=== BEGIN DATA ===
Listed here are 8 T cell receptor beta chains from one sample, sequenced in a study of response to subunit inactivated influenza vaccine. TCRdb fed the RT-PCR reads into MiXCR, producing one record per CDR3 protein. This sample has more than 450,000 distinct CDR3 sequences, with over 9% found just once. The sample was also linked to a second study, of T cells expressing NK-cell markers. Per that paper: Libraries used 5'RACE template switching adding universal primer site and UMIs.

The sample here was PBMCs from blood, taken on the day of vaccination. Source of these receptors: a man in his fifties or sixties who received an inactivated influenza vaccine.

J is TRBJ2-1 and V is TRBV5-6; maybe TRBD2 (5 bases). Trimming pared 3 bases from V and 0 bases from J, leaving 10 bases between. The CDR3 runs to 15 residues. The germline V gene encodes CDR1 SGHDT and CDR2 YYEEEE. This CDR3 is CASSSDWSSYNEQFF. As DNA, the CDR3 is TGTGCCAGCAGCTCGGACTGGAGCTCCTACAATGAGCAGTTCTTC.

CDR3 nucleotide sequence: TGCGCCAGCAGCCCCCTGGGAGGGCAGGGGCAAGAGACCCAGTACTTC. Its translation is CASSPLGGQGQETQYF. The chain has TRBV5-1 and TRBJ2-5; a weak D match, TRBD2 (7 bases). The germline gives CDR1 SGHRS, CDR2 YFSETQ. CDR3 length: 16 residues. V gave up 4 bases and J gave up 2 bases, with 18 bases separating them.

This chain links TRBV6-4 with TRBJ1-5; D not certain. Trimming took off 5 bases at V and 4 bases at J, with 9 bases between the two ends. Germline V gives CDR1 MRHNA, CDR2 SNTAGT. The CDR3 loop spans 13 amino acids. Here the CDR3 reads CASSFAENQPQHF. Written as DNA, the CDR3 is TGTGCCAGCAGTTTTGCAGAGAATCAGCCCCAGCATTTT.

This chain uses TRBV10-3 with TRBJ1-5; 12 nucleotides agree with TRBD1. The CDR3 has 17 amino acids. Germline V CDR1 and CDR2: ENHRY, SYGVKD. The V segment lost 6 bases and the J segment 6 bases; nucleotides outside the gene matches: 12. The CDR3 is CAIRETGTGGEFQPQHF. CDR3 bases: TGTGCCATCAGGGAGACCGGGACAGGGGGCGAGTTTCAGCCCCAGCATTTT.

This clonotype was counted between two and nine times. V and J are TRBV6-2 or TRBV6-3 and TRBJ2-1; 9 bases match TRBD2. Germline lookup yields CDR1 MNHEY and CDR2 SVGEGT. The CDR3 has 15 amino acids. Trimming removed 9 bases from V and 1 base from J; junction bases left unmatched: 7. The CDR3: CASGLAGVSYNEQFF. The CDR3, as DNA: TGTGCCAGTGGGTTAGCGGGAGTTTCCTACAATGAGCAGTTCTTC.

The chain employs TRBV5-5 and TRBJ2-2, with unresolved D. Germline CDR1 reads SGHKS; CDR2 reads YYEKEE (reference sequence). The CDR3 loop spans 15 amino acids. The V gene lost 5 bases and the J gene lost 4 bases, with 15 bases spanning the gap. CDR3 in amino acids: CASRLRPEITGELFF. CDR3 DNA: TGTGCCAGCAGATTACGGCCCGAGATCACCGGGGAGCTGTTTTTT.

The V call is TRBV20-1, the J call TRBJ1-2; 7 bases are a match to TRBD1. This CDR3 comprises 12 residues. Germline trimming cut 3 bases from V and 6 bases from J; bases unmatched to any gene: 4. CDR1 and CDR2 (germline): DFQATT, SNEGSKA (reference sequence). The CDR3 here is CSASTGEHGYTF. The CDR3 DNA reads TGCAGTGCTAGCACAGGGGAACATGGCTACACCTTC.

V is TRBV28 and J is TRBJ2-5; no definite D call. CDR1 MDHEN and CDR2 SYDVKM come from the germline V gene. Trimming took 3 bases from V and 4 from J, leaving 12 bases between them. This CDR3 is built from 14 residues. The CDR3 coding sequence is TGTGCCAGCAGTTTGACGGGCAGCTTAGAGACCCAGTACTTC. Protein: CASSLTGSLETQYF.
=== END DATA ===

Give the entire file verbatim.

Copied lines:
Listed here are 8 T cell receptor beta chains from one sample, sequenced in a study of response to subunit inactivated influenza vaccine. TCRdb fed the RT-PCR reads into MiXCR, producing one record per CDR3 protein. This sample has more than 450,000 distinct CDR3 sequences, with over 9% found just once. The sample was also linked to a second study, of T cells expressing NK-cell markers. Per that paper: Libraries used 5'RACE template switching adding universal primer site and UMIs.

The sample here was PBMCs from blood, taken on the day of vaccination. Source of these receptors: a man in his fifties or sixties who received an inactivated influenza vaccine.

J is TRBJ2-1 and V is TRBV5-6; maybe TRBD2 (5 bases). Trimming pared 3 bases from V and 0 bases from J, leaving 10 bases between. The CDR3 runs to 15 residues. The germline V gene encodes CDR1 SGHDT and CDR2 YYEEEE. This CDR3 is CASSSDWSSYNEQFF. As DNA, the CDR3 is TGTGCCAGCAGCTCGGACTGGAGCTCCTACAATGAGCAGTTCTTC.

CDR3 nucleotide sequence: TGCGCCAGCAGCCCCCTGGGAGGGCAGGGGCAAGAGACCCAGTACTTC. Its translation is CASSPLGGQGQETQYF. The chain has TRBV5-1 and TRBJ2-5; a weak D match, TRBD2 (7 bases). The germline gives CDR1 SGHRS, CDR2 YFSETQ. CDR3 length: 16 residues. V gave up 4 bases and J gave up 2 bases, with 18 bases separating them.

This chain links TRBV6-4 with TRBJ1-5; D not certain. Trimming took off 5 bases at V and 4 bases at J, with 9 bases between the two ends. Germline V gives CDR1 MRHNA, CDR2 SNTAGT. The CDR3 loop spans 13 amino acids. Here the CDR3 reads CASSFAENQPQHF. Written as DNA, the CDR3 is TGTGCCAGCAGTTTTGCAGAGAATCAGCCCCAGCATTTT.

This chain uses TRBV10-3 with TRBJ1-5; 12 nucleotides agree with TRBD1. The CDR3 has 17 amino acids. Germline V CDR1 and CDR2: ENHRY, SYGVKD. The V segment lost 6 bases and the J segment 6 bases; nucleotides outside the gene matches: 12. The CDR3 is CAIRETGTGGEFQPQHF. CDR3 bases: TGTGCCATCAGGGAGACCGGGACAGGGGGCGAGTTTCAGCCCCAGCATTTT.

This clonotype was counted between two and nine times. V and J are TRBV6-2 or TRBV6-3 and TRBJ2-1; 9 bases match TRBD2. Germline lookup yields CDR1 MNHEY and CDR2 SVGEGT. The CDR3 has 15 amino acids. Trimming removed 9 bases from V and 1 base from J; junction bases left unmatched: 7. The CDR3: CASGLAGVSYNEQFF. The CDR3, as DNA: TGTGCCAGTGGGTTAGCGGGAGTTTCCTACAATGAGCAGTTCTTC.

The chain employs TRBV5-5 and TRBJ2-2, with unresolved D. Germline CDR1 reads SGHKS; CDR2 reads YYEKEE (reference sequence). The CDR3 loop spans 15 amino acids. The V gene lost 5 bases and the J gene lost 4 bases, with 15 bases spanning the gap. CDR3 in amino acids: CASRLRPEITGELFF. CDR3 DNA: TGTGCCAGCAGATTACGGCCCGAGATCACCGGGGAGCTGTTTTTT.

The V call is TRBV20-1, the J call TRBJ1-2; 7 bases are a match to TRBD1. This CDR3 comprises 12 residues. Germline trimming cut 3 bases from V and 6 bases from J; bases unmatched to any gene: 4. CDR1 and CDR2 (germline): DFQATT, SNEGSKA (reference sequence). The CDR3 here is CSASTGEHGYTF. The CDR3 DNA reads TGCAGTGCTAGCACAGGGGAACATGGCTACACCTTC.

V is TRBV28 and J is TRBJ2-5; no definite D call. CDR1 MDHEN and CDR2 SYDVKM come from the germline V gene. Trimming took 3 bases from V and 4 from J, leaving 12 bases between them. This CDR3 is built from 14 residues. The CDR3 coding sequence is TGTGCCAGCAGTTTGACGGGCAGCTTAGAGACCCAGTACTTC. Protein: CASSLTGSLETQYF.